2. After selecting the type of variable from the menu, a small dialog box will pop up that will allow you specify exactly which variable you want to test. The dialog box will vary based on the variable you selected. For example, if you choose Number of Task Executers from the menu, the dialog box will look like the following image:
  3. In the Variable Name, type a nickname for this variable.
  4. Select the specific variable you want to test using the rest of the properties in the dialog box.

Adding and Changing Scenarios

Now that you have specified which variable you want to test, you will use the Scenario columns to indicate how each variable will be different in each scenario. To change the variables in each scenario:

  1. Click a cell listed under the Scenario column.
  2. Type the value you want the variable to have when this scenario runs.

For example, imagine that you want to find the ideal number of operators your model will need in order to reduce processing times. You would create a Scenario column for each operator. In the first Scenario column, you would type the number 1. That means that you would test how your simulation model runs with only one operator. In the second Scenario column, you would type 2 to test the model with two operators, and so forth.

Defining the Experiment's Goals

You need to determine the goals of the experiment by defining which key performance indicators you'll use to measure success or failure of a particular scenario. Then, you'll need to connect the Experimenter to the specific statistics you are using to measure the outcomes of your business system. You'll use the Performance Measures tab to do this, as shown in the following image:

Adding a New Performance Measure

To add a new performance measure:

  1. On the Performance Measures tab, click the Add button .
  2. In the Name box, type a nickname that you'll use to identify this key performance measure.
  3. In the Label for Y-axis box, type the display name you want to use for the Y-axis on the chart that will display the performance measure results for the experiments.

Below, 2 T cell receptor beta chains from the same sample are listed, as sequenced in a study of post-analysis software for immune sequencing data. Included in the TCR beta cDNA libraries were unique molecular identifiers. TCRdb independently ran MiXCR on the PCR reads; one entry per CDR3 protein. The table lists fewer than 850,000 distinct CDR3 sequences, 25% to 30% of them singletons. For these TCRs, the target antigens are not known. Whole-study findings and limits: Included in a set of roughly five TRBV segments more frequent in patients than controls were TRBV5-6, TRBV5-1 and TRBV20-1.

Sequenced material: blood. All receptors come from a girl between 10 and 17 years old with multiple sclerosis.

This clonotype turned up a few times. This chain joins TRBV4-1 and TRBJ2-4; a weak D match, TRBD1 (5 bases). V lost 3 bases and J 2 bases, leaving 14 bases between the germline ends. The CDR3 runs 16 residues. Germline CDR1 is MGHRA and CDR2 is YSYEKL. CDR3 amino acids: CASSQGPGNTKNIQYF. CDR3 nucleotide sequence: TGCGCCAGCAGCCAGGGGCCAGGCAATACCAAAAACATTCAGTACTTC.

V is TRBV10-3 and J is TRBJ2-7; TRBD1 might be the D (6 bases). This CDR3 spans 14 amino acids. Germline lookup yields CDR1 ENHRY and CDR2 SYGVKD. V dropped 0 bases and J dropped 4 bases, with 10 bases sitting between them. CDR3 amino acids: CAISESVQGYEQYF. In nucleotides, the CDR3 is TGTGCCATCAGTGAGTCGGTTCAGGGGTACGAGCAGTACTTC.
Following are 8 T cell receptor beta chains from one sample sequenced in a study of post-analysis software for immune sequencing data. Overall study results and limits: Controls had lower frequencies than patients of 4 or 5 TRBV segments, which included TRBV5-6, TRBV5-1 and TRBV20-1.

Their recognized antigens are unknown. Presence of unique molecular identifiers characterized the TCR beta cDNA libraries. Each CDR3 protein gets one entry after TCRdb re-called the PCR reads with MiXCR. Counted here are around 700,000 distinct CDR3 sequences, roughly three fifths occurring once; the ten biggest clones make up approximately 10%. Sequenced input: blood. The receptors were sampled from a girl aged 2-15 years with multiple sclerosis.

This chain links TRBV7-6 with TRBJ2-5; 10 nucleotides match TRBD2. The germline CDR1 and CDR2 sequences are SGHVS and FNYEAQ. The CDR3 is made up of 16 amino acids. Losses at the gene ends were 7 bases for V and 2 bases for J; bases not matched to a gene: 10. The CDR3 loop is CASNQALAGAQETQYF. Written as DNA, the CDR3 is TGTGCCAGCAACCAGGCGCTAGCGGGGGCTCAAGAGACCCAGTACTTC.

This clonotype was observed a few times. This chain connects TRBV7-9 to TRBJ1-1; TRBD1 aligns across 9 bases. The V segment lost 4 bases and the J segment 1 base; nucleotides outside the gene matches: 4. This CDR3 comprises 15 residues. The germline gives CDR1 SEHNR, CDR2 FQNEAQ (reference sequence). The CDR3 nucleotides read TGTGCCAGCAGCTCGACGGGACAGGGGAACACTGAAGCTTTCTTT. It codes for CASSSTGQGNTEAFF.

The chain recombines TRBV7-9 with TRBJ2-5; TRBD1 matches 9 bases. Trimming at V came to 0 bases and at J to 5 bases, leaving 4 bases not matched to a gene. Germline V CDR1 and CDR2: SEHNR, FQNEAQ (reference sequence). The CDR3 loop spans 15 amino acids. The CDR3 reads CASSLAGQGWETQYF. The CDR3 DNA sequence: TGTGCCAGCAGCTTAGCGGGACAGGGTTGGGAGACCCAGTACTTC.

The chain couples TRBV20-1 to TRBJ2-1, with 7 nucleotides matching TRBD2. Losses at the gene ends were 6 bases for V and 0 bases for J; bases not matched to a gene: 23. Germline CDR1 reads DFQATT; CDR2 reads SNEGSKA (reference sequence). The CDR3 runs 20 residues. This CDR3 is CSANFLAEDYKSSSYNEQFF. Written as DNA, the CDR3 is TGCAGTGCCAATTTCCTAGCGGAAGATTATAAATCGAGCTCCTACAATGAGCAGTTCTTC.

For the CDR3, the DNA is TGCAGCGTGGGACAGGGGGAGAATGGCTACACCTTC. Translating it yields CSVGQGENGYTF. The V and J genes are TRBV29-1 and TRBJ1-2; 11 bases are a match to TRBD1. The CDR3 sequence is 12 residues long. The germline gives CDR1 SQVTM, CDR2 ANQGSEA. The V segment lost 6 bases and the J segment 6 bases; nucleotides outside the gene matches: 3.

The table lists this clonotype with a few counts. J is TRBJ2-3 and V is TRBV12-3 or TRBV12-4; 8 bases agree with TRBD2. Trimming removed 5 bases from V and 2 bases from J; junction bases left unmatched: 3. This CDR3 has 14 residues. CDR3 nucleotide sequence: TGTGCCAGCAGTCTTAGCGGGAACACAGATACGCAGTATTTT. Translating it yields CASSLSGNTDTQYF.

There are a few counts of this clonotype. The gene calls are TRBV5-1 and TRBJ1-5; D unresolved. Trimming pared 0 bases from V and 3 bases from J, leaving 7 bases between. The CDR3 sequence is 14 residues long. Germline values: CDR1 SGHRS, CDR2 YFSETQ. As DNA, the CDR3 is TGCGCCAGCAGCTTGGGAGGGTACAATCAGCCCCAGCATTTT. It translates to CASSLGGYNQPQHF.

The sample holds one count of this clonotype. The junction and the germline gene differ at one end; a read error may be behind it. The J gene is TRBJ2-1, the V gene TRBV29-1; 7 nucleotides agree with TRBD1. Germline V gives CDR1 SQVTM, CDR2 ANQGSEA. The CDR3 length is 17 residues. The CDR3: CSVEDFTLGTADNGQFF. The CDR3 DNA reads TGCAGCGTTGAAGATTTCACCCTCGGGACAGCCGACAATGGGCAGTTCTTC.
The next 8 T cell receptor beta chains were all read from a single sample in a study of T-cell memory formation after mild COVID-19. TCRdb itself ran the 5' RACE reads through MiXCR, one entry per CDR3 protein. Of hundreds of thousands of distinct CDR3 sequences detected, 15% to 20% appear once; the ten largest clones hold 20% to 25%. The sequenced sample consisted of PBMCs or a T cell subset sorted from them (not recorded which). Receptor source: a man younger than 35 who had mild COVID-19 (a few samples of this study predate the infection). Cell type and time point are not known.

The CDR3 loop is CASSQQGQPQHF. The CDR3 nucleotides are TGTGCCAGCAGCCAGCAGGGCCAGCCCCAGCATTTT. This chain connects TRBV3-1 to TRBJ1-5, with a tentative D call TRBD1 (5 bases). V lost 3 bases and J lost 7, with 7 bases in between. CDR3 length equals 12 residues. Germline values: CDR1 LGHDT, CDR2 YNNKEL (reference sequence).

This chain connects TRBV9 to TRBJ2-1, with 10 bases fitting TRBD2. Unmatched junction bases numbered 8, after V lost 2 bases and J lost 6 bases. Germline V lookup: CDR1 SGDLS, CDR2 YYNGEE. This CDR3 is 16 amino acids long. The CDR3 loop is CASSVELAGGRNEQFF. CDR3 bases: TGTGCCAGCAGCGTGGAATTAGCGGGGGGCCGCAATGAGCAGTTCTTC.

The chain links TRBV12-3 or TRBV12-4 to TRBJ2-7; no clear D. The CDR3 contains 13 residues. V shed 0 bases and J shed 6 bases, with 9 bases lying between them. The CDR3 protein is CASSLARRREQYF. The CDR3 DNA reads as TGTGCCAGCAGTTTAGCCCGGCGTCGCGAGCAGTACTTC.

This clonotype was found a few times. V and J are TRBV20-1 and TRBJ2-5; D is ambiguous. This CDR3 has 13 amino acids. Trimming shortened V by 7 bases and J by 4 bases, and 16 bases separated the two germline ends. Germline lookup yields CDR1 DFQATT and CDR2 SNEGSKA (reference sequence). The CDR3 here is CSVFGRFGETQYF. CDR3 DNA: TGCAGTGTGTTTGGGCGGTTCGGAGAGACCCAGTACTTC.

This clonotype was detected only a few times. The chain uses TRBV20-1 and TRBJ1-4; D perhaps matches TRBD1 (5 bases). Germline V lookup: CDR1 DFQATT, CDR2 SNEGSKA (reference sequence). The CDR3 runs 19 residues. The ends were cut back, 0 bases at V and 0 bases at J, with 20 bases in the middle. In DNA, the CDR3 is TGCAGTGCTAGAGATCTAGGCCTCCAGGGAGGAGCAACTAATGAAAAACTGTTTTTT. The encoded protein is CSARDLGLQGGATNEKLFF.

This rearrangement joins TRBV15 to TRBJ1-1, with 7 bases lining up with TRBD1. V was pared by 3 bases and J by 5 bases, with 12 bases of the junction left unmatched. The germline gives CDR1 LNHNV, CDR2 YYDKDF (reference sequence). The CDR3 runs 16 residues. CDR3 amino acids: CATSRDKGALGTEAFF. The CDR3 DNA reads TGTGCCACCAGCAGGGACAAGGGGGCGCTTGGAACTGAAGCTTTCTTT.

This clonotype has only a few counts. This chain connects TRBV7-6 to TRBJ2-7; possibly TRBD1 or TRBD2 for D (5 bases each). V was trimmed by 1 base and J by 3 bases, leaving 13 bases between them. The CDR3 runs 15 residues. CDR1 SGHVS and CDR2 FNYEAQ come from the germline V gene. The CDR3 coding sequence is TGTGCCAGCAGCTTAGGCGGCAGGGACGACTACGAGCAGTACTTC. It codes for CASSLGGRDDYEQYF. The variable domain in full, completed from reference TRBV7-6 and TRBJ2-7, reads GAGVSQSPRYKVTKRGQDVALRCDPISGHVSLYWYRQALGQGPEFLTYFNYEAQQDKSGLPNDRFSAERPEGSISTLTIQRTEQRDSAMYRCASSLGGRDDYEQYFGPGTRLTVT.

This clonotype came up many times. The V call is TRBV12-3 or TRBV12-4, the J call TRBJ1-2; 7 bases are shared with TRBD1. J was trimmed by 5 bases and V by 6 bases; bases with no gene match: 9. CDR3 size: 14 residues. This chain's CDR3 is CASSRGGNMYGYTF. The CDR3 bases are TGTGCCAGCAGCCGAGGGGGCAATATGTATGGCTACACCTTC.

4. Click the arrow next to Performance Measures box to open a menu of different options for statistics. Select the option that seems closest to the category of statistic you want to use.
  5. After selecting the statistical category from the menu, a small dialog box will pop up that will allow you specify exactly which statistic you want to measure. The dialog box will vary based on the statistical category you selected. For example, if you choose Statistics by Individual Object, the dialog box will look like the following image:
  6. Use the prompts on the dialog box to navigate to the specific statistics you're interested in.

Running an Experiment

To run your experiment, you will use the Experiment Run tab in the Experimenter, as shown in the following image:

The following sections will explain the various stages of running an experiment.

Before Running an Experiment

You should strongly consider checking the Restore original state after replication checkbox on the Experiment Run tab before running experiments. This checkbox will ensure that each replication starts from the same starting state on reset and will help ensure accuracy.

The following checklist covers a few things you might want to consider doing on the Experiment Run tab before you run the experiment:

  • Change the number of replications - You can change the Replications per Scenario setting to determine how many replications you should run. By default, the Experimenter will run three replications. But you can increase or decrease that number if needed.